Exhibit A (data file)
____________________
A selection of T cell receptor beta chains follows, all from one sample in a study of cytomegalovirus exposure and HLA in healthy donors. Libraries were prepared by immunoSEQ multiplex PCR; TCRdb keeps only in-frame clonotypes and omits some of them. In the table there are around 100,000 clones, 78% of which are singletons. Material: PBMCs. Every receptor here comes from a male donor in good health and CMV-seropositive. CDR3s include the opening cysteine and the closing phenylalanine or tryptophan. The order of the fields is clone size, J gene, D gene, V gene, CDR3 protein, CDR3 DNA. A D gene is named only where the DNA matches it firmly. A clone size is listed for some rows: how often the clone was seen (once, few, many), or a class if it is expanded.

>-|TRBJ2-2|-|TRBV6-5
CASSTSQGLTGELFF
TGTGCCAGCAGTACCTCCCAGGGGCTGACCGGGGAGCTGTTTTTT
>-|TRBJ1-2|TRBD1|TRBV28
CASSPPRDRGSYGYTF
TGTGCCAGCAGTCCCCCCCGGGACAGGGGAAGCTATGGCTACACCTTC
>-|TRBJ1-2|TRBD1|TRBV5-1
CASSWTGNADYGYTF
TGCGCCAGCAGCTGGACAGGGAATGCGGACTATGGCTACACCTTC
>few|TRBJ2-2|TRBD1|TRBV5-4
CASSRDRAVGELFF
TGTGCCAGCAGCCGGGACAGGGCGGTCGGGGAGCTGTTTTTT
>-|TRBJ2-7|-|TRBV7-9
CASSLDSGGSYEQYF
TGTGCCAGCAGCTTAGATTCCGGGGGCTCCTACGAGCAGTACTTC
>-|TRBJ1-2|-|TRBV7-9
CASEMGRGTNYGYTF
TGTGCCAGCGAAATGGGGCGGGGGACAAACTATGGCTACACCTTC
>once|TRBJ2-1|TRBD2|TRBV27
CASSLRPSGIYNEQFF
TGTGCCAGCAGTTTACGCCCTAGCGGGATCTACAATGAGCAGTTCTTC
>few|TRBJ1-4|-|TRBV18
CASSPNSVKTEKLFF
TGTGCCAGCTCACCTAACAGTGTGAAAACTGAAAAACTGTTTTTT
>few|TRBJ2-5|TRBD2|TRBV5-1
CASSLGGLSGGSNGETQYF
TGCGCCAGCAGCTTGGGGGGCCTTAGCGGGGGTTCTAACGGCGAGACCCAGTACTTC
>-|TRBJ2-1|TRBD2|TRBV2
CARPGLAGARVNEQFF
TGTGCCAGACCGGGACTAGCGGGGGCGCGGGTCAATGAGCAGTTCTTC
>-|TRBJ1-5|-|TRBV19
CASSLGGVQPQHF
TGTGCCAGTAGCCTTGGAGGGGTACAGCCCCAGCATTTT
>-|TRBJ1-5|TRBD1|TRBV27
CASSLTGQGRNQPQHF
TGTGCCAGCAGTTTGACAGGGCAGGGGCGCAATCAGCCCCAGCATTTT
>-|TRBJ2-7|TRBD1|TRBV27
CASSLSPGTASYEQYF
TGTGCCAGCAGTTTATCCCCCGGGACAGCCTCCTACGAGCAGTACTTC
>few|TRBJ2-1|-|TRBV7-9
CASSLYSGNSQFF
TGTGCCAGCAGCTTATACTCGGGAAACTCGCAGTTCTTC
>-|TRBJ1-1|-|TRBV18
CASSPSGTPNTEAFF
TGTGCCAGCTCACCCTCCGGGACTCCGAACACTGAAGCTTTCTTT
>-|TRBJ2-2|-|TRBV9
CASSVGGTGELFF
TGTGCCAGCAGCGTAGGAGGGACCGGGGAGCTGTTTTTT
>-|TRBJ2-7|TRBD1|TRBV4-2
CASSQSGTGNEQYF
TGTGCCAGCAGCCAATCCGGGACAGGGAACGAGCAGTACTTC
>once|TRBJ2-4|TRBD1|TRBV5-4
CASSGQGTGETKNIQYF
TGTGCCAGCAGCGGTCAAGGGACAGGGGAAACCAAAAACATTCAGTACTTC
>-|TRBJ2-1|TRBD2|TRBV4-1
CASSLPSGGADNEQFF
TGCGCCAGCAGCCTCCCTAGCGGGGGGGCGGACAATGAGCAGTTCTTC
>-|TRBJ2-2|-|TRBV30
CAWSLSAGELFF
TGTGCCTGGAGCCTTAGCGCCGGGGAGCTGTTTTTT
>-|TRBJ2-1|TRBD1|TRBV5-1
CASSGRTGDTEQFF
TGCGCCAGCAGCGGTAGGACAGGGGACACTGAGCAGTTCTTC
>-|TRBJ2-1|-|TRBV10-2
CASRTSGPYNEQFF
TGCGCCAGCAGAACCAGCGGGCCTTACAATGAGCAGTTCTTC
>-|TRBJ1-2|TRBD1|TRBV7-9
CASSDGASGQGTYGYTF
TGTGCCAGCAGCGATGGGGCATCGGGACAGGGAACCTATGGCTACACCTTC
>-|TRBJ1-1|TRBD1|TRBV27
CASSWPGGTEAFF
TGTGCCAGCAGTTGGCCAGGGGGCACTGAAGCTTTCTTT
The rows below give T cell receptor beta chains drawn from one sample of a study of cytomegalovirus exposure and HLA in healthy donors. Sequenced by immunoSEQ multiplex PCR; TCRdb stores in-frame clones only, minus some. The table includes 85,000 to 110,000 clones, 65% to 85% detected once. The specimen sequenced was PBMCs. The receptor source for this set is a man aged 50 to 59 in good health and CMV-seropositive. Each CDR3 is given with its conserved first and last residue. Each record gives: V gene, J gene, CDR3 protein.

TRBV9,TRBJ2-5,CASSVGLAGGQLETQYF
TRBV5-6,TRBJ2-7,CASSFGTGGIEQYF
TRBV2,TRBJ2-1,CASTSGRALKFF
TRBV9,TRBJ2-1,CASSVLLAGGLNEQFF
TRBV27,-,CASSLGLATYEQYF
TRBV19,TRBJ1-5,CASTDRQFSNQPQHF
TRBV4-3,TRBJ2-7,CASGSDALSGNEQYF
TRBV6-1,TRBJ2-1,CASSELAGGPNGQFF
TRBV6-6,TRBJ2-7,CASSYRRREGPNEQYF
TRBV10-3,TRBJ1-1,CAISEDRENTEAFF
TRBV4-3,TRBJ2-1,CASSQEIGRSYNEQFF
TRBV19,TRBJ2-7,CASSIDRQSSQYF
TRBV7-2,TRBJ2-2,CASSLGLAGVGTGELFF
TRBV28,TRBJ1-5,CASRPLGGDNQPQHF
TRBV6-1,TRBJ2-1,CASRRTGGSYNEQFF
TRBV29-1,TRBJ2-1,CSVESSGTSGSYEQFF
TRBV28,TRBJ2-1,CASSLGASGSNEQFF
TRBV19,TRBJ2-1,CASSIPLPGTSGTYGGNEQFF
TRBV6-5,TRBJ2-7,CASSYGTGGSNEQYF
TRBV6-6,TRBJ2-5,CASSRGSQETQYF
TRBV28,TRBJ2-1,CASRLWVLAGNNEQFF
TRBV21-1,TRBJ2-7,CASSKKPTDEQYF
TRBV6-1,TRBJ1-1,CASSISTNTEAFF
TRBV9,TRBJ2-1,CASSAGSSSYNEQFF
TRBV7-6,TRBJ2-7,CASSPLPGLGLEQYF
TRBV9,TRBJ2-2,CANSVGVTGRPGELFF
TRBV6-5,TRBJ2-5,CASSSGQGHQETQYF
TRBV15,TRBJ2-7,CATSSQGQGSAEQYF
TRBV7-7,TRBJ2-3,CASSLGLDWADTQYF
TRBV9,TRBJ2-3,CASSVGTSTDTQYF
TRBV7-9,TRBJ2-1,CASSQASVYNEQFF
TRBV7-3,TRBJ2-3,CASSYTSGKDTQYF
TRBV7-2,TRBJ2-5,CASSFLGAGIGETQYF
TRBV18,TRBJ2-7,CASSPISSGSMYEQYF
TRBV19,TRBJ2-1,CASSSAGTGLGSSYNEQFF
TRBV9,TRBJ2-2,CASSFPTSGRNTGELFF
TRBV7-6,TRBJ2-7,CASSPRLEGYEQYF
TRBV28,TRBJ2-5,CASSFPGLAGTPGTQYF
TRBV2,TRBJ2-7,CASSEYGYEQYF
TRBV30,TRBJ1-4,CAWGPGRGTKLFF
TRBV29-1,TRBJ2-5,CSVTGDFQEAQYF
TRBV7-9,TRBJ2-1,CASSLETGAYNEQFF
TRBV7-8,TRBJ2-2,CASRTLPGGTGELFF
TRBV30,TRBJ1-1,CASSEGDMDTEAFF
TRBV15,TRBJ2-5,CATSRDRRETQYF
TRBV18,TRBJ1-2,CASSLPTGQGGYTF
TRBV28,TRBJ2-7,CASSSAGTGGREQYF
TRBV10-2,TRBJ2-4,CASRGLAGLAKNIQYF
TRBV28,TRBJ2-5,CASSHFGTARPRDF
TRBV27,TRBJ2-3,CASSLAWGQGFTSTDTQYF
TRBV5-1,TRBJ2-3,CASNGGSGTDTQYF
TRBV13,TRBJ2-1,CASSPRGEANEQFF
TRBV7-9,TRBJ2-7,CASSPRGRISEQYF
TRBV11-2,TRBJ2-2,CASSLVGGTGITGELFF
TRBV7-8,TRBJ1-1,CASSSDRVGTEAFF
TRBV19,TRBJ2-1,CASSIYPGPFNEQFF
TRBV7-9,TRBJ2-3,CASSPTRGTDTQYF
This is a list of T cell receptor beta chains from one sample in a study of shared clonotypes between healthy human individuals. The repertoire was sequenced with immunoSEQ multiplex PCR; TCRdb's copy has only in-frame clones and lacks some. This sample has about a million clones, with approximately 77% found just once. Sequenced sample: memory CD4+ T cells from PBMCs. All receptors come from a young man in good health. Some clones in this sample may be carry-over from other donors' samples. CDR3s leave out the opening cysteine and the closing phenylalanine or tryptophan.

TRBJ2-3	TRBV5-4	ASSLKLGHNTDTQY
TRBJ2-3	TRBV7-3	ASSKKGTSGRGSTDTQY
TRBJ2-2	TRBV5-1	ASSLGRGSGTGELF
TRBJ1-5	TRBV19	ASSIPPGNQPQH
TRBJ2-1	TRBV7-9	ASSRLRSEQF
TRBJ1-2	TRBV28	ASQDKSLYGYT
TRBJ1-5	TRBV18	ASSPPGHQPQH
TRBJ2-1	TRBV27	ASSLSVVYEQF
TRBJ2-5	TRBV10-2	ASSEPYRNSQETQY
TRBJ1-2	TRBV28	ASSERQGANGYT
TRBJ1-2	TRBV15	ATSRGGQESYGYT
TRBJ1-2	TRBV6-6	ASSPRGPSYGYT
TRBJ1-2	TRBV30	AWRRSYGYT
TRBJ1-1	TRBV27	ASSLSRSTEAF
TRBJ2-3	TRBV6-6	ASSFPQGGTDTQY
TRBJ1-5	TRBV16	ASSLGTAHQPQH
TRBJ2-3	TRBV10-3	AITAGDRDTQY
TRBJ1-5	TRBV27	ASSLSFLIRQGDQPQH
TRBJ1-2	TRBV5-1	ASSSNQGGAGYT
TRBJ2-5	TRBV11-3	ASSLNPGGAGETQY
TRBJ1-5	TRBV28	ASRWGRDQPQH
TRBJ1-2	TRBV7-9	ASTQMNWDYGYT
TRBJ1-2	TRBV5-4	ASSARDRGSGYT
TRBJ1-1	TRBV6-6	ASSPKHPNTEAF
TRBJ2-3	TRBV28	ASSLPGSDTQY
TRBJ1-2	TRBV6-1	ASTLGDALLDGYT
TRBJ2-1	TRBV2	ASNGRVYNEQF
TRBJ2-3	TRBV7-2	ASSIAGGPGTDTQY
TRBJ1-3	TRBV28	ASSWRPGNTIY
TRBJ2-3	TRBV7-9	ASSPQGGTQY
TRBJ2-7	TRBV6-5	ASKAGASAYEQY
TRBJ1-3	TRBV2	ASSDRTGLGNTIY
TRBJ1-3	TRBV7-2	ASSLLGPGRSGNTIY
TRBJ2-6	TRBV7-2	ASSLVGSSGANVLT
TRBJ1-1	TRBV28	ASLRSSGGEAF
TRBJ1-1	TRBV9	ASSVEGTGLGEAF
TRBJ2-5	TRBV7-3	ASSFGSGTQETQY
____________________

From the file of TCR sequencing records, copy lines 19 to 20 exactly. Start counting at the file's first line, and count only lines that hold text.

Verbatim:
TGTGCCAGCGAAATGGGGCGGGGGACAAACTATGGCTACACCTTC
>once|TRBJ2-1|TRBD2|TRBV27